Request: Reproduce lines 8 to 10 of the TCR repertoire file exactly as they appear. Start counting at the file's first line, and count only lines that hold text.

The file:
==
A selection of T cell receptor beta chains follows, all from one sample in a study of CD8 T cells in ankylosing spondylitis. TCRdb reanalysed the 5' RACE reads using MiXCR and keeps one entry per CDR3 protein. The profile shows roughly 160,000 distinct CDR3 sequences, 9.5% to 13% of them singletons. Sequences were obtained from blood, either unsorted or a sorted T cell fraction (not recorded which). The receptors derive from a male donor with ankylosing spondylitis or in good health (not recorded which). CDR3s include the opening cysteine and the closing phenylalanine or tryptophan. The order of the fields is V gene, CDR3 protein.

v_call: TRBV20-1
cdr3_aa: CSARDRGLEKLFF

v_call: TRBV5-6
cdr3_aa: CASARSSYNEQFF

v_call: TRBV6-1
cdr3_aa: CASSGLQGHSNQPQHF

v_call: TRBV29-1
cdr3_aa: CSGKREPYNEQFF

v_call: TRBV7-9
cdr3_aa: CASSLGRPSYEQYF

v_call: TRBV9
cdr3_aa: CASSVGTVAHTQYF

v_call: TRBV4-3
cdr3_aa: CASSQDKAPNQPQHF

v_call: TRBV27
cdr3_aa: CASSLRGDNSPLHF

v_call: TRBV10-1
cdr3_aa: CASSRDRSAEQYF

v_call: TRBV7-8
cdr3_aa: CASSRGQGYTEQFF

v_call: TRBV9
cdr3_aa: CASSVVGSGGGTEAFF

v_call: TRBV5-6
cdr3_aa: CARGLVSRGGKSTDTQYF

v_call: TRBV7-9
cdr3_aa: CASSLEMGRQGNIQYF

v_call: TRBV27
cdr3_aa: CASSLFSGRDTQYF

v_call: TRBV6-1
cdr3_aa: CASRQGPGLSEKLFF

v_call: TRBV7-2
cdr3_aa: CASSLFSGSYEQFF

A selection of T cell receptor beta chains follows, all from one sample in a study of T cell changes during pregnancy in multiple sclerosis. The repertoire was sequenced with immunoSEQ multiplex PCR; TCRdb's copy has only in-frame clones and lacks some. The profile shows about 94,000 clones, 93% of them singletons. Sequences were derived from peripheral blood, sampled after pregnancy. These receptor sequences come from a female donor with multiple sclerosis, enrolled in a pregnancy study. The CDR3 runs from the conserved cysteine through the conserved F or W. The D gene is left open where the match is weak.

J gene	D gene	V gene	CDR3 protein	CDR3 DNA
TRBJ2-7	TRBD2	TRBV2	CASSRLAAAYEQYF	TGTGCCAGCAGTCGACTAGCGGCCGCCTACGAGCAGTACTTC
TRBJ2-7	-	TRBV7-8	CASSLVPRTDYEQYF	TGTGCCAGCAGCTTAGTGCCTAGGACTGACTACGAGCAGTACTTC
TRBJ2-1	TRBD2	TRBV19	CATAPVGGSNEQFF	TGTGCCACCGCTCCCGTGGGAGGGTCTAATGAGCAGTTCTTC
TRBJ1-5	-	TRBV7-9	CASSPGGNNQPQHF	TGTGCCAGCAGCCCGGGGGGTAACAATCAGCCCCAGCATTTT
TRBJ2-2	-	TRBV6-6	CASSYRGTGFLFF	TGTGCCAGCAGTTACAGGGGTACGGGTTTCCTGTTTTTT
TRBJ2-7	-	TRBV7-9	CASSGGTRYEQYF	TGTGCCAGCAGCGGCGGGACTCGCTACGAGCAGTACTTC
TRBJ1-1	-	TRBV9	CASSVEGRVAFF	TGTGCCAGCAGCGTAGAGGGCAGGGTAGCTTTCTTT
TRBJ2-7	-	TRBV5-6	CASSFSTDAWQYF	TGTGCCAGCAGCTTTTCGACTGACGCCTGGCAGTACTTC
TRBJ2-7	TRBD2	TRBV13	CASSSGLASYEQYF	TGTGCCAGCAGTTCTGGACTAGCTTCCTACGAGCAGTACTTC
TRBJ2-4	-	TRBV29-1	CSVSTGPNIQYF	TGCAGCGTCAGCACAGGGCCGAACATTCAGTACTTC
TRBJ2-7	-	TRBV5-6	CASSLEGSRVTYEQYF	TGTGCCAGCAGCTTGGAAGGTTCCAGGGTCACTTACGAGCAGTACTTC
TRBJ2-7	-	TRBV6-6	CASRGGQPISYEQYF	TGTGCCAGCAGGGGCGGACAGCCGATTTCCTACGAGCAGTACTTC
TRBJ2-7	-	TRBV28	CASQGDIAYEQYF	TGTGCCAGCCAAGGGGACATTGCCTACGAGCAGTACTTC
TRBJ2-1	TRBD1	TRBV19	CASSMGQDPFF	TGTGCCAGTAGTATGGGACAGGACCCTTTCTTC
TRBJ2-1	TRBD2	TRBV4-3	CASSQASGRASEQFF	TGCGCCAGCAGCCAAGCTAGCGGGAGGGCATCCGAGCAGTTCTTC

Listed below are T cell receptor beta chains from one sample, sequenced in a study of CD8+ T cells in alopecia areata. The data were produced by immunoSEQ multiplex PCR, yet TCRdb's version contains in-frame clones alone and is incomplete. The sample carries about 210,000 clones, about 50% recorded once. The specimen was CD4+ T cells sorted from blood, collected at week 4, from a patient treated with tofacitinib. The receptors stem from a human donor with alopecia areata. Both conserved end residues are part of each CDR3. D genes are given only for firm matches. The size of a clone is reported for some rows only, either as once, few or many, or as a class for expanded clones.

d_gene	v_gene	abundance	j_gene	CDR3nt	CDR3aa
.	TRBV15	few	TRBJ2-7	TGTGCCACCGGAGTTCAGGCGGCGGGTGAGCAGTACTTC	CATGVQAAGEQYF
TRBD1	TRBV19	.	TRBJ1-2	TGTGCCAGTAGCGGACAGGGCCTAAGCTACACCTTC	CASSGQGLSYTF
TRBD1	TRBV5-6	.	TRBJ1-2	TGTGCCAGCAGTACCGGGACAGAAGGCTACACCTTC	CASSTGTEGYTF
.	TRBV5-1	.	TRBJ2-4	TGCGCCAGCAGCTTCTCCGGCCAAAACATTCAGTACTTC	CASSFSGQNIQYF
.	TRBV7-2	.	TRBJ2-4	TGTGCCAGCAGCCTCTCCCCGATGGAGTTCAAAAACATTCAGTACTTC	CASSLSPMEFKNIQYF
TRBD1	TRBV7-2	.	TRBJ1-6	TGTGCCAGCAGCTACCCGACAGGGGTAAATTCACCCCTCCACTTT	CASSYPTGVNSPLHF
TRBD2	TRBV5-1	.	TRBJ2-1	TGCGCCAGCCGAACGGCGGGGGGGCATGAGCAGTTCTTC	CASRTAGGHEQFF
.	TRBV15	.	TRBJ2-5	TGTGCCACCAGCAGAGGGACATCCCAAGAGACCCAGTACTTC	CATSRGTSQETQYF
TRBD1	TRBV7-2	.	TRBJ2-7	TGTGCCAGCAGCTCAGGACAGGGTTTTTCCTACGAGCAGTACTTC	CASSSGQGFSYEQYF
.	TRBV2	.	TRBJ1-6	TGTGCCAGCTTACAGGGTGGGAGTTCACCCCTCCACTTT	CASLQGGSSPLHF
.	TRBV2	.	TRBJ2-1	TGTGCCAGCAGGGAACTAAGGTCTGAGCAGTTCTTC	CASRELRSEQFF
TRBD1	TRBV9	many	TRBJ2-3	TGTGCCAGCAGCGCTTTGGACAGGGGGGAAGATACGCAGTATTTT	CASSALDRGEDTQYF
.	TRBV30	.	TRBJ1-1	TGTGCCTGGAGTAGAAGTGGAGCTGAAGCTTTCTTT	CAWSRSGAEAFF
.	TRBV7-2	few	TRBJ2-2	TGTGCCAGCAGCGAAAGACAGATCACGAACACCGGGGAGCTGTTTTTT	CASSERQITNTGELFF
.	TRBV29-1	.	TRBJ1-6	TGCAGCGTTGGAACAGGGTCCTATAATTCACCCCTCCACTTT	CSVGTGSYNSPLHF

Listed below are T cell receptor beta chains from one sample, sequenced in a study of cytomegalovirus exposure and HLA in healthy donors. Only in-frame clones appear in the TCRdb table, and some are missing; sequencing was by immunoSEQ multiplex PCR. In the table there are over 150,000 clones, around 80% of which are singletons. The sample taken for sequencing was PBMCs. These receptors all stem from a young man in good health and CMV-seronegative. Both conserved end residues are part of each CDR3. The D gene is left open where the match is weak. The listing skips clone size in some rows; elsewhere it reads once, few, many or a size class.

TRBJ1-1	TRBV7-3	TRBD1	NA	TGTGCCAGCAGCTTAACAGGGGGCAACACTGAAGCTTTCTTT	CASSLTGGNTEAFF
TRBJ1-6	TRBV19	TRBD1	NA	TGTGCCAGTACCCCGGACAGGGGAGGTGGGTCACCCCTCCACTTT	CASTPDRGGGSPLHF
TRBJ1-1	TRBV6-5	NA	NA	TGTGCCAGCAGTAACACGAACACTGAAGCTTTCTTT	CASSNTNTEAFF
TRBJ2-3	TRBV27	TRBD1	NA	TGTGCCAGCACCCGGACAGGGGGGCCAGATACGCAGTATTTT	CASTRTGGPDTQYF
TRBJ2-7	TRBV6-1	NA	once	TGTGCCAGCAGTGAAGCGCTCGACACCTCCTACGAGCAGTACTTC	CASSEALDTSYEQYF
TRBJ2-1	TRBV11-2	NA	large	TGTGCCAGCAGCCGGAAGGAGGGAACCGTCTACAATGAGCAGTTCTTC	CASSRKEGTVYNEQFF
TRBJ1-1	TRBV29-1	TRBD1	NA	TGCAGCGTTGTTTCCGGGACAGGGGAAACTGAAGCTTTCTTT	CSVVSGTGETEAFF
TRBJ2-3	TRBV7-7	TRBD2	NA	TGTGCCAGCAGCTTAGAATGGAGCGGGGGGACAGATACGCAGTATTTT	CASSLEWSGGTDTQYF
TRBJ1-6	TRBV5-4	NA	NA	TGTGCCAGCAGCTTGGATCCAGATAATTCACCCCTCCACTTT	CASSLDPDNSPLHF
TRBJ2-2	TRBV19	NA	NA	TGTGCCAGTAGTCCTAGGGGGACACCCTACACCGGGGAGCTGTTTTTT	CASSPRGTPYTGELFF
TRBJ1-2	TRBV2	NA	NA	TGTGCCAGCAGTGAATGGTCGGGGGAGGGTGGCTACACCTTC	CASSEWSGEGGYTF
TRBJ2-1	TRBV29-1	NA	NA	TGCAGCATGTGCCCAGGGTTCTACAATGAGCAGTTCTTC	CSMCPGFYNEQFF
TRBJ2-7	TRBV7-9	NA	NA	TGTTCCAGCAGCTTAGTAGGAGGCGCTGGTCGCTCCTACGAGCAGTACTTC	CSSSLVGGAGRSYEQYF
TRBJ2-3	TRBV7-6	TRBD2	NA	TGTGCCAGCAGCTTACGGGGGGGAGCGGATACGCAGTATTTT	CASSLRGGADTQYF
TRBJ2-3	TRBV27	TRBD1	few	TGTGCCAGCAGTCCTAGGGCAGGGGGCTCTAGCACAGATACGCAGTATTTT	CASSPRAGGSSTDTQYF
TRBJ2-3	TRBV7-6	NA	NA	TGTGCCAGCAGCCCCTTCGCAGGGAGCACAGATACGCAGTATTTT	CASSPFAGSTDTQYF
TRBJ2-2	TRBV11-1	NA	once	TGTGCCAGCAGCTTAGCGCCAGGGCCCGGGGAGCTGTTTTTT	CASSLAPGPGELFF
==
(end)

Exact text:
v_call: TRBV29-1
cdr3_aa: CSGKREPYNEQFF

v_call: TRBV7-9